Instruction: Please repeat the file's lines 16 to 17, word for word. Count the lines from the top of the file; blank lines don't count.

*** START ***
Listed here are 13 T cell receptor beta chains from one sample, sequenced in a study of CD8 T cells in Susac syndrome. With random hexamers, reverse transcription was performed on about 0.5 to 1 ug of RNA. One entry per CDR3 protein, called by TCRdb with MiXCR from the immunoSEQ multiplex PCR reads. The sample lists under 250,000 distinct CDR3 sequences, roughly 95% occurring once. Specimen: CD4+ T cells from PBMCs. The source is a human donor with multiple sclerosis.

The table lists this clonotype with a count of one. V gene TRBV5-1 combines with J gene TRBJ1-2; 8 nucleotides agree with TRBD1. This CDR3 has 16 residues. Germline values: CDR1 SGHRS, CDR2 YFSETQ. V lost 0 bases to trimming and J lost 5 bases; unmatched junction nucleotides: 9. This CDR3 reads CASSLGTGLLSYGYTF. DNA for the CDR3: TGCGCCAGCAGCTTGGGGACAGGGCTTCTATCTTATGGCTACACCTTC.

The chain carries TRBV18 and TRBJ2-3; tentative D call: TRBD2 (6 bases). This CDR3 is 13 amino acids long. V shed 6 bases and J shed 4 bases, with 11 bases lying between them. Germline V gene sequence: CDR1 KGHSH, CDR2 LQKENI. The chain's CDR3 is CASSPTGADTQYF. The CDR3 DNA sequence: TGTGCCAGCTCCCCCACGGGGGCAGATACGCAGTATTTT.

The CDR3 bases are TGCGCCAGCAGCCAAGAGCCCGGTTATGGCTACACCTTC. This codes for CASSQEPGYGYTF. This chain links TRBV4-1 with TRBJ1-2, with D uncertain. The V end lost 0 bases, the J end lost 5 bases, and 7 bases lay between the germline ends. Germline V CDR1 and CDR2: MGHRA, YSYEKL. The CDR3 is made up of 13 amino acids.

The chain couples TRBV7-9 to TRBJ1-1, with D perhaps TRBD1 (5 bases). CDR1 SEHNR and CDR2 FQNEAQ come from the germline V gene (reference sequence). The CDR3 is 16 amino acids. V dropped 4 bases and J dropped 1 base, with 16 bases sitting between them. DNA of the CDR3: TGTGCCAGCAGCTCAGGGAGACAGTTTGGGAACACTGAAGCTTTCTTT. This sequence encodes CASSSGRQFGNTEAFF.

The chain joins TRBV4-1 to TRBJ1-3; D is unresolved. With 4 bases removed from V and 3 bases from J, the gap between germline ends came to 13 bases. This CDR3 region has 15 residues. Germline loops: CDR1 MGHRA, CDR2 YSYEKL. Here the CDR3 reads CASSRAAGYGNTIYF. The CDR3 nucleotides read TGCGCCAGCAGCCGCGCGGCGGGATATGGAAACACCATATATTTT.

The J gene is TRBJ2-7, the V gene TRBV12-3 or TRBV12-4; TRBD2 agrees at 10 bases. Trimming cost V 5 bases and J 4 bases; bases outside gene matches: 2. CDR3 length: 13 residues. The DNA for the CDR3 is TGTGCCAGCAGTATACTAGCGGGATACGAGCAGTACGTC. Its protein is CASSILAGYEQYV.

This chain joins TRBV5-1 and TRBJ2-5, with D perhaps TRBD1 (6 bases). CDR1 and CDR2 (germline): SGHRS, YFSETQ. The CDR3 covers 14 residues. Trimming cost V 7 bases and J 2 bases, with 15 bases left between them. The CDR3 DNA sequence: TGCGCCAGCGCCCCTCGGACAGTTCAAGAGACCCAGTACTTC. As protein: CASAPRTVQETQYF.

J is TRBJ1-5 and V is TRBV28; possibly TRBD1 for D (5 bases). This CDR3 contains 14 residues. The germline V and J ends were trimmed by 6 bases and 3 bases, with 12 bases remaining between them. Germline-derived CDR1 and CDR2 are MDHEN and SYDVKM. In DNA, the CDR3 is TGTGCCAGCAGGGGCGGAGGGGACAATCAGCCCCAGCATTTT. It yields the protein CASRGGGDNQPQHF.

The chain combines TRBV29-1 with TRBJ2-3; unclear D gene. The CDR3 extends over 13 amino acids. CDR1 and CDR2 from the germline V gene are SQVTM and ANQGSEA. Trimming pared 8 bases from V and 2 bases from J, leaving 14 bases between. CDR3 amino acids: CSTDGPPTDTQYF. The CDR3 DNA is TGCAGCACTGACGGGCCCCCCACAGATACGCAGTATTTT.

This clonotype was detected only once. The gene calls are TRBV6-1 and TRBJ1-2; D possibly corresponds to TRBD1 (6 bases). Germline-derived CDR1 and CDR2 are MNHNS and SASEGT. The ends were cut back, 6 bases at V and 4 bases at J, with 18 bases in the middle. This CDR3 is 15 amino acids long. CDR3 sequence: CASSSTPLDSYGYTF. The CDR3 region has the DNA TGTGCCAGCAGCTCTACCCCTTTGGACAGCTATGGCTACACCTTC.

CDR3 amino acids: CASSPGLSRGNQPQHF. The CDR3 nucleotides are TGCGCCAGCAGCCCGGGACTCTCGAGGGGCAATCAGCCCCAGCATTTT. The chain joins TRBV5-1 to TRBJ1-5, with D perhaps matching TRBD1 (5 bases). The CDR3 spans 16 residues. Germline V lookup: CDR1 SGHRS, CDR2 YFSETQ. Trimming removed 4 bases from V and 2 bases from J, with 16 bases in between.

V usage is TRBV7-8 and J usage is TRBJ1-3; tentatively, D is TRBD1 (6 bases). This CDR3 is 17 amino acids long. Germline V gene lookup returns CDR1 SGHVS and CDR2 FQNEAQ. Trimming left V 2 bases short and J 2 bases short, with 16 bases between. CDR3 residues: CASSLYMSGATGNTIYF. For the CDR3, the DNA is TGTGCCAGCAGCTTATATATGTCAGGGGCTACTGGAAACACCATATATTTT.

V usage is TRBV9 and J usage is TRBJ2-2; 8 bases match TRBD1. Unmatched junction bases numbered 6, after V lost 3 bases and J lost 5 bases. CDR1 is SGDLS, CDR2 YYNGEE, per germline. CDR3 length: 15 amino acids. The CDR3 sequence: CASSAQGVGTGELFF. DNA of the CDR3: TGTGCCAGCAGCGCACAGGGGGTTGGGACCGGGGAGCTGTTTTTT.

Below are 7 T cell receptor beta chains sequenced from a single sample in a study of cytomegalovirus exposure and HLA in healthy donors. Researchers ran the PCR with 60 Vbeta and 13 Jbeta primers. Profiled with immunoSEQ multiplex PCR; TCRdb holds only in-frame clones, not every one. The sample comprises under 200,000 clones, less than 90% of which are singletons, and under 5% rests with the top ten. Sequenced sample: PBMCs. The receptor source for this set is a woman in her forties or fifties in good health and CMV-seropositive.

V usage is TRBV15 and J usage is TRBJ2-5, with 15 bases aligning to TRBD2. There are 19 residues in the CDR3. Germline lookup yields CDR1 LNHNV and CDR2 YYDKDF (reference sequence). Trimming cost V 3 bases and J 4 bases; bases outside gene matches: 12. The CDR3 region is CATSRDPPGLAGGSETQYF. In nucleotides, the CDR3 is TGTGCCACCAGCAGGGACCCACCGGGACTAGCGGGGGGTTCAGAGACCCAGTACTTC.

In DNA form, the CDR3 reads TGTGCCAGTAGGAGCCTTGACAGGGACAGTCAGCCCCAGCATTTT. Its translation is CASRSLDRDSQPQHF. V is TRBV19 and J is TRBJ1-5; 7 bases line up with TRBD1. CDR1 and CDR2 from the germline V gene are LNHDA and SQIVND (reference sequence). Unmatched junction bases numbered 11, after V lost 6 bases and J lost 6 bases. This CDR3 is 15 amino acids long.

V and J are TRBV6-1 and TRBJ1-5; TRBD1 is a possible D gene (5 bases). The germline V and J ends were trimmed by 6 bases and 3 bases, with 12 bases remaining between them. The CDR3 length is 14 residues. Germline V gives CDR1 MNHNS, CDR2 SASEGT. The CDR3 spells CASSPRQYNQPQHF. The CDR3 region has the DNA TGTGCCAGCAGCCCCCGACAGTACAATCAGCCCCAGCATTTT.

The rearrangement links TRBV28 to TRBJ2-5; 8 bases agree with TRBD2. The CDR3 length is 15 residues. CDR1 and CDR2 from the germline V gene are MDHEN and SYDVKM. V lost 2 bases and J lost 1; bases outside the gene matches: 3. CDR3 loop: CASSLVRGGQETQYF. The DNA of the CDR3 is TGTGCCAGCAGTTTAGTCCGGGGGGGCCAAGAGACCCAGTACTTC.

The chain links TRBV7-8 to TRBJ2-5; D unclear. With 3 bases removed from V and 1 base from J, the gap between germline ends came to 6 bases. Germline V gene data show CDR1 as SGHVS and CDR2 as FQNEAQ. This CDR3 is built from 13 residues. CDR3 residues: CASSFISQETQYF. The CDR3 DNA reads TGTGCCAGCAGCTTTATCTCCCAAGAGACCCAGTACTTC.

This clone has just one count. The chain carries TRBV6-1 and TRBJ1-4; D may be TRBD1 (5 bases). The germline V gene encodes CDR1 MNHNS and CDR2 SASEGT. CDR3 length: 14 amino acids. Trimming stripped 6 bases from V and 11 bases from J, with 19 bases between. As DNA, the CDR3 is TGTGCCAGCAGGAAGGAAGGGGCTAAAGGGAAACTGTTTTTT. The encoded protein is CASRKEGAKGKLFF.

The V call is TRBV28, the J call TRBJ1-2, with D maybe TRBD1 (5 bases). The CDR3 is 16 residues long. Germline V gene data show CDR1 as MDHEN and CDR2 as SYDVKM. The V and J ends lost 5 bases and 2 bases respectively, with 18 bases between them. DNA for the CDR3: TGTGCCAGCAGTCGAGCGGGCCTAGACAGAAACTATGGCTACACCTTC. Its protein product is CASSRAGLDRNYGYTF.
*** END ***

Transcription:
V usage is TRBV15 and J usage is TRBJ2-5, with 15 bases aligning to TRBD2. There are 19 residues in the CDR3. Germline lookup yields CDR1 LNHNV and CDR2 YYDKDF (reference sequence). Trimming cost V 3 bases and J 4 bases; bases outside gene matches: 12. The CDR3 region is CATSRDPPGLAGGSETQYF. In nucleotides, the CDR3 is TGTGCCACCAGCAGGGACCCACCGGGACTAGCGGGGGGTTCAGAGACCCAGTACTTC.

In DNA form, the CDR3 reads TGTGCCAGTAGGAGCCTTGACAGGGACAGTCAGCCCCAGCATTTT. Its translation is CASRSLDRDSQPQHF. V is TRBV19 and J is TRBJ1-5; 7 bases line up with TRBD1. CDR1 and CDR2 from the germline V gene are LNHDA and SQIVND (reference sequence). Unmatched junction bases numbered 11, after V lost 6 bases and J lost 6 bases. This CDR3 is 15 amino acids long.